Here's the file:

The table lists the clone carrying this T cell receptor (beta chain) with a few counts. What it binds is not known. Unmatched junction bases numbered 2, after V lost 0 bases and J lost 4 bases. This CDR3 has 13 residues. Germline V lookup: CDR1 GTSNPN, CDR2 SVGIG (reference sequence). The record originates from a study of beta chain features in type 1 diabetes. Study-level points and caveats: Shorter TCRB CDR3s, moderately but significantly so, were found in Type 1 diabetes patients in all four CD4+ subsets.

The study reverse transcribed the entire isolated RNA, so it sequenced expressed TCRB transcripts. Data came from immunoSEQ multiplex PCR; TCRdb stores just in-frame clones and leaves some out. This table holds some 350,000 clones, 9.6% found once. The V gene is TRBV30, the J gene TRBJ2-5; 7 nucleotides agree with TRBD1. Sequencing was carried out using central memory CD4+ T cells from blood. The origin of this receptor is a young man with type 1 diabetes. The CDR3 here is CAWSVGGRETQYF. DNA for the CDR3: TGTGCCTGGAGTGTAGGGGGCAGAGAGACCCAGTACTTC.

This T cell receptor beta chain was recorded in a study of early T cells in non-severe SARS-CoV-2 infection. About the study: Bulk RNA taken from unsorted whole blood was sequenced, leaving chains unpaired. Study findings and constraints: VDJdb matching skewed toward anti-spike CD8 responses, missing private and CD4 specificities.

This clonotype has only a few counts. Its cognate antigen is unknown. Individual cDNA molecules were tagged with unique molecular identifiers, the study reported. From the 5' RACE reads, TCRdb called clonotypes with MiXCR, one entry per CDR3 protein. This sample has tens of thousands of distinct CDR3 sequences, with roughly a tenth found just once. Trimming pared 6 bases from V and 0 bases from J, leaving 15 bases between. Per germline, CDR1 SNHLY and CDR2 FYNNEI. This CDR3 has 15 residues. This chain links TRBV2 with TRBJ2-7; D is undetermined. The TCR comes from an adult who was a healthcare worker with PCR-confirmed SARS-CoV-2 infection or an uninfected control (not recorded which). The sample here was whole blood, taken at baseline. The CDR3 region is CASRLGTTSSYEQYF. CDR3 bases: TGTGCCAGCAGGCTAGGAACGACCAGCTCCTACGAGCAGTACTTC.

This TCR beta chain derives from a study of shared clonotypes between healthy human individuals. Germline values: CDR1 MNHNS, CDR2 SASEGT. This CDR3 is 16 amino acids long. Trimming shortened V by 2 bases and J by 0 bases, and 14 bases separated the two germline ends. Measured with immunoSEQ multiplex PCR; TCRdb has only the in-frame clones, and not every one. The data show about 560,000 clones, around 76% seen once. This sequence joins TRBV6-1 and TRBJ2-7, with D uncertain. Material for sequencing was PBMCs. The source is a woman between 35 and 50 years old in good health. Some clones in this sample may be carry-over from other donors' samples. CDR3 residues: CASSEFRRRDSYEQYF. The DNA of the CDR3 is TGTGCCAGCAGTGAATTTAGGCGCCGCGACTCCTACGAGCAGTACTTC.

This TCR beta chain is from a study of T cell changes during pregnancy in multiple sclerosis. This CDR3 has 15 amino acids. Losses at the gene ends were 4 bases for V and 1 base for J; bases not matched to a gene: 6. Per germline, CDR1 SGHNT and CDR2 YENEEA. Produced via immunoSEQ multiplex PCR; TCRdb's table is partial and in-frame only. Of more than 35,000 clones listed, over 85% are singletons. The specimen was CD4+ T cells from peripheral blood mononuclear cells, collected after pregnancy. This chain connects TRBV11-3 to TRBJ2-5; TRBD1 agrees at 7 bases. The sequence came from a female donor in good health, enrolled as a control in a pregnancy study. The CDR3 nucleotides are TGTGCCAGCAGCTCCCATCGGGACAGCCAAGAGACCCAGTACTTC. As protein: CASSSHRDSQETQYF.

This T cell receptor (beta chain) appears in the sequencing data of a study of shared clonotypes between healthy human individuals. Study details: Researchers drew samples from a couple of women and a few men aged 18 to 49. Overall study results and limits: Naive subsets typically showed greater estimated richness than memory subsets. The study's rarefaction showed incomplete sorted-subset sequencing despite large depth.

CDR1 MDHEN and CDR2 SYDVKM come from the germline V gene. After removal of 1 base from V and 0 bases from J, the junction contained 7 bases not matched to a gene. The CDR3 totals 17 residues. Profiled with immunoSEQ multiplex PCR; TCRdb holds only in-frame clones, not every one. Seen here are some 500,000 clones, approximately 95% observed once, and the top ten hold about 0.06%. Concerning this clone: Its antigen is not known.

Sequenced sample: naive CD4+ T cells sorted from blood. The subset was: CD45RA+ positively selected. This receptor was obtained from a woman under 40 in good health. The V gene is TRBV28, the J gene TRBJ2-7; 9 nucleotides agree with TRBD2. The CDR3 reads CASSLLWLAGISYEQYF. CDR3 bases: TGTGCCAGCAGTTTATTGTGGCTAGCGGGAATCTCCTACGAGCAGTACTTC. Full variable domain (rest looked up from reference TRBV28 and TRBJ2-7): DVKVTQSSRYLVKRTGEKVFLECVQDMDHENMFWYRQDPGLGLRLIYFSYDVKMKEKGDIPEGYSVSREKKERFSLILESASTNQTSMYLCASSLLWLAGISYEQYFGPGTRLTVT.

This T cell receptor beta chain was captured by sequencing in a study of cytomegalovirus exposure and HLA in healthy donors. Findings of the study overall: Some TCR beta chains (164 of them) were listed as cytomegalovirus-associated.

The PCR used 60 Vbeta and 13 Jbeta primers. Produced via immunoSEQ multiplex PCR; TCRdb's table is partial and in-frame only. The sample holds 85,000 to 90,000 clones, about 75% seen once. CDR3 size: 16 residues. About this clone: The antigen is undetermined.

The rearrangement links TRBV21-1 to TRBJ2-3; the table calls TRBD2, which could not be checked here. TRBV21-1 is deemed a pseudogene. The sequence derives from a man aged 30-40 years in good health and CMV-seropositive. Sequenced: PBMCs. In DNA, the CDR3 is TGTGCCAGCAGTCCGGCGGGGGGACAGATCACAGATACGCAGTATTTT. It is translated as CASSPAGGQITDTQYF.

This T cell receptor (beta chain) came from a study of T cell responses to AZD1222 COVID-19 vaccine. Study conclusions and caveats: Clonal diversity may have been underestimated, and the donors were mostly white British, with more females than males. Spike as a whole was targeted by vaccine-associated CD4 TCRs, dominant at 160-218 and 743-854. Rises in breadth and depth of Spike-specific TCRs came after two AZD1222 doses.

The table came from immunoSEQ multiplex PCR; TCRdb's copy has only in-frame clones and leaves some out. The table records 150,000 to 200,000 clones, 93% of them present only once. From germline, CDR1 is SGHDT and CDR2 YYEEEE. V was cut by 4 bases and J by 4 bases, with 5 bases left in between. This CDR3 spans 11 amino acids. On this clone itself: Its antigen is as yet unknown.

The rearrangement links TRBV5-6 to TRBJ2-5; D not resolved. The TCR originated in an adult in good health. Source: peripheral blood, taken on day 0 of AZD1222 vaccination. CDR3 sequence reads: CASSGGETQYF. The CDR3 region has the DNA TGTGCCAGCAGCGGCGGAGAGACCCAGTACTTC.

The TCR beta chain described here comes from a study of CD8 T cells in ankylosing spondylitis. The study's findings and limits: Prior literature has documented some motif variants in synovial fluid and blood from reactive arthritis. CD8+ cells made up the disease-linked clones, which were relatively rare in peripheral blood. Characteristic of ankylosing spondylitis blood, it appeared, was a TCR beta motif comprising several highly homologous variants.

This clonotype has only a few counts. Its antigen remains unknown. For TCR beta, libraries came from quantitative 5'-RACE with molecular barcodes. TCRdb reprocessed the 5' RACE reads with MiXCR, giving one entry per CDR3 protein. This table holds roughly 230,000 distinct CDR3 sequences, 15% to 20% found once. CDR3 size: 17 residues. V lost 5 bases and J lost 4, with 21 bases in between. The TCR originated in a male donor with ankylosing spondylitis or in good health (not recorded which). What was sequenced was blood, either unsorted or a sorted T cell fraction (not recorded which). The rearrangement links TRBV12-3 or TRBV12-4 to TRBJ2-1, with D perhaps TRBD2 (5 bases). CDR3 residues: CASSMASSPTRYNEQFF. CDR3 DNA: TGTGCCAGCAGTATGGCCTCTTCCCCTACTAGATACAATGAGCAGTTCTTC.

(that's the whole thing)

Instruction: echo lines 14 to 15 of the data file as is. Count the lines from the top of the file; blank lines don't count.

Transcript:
The table came from immunoSEQ multiplex PCR; TCRdb's copy has only in-frame clones and leaves some out. The table records 150,000 to 200,000 clones, 93% of them present only once. From germline, CDR1 is SGHDT and CDR2 YYEEEE. V was cut by 4 bases and J by 4 bases, with 5 bases left in between. This CDR3 spans 11 amino acids. On this clone itself: Its antigen is as yet unknown.

The rearrangement links TRBV5-6 to TRBJ2-5; D not resolved. The TCR originated in an adult in good health. Source: peripheral blood, taken on day 0 of AZD1222 vaccination. CDR3 sequence reads: CASSGGETQYF. The CDR3 region has the DNA TGTGCCAGCAGCGGCGGAGAGACCCAGTACTTC.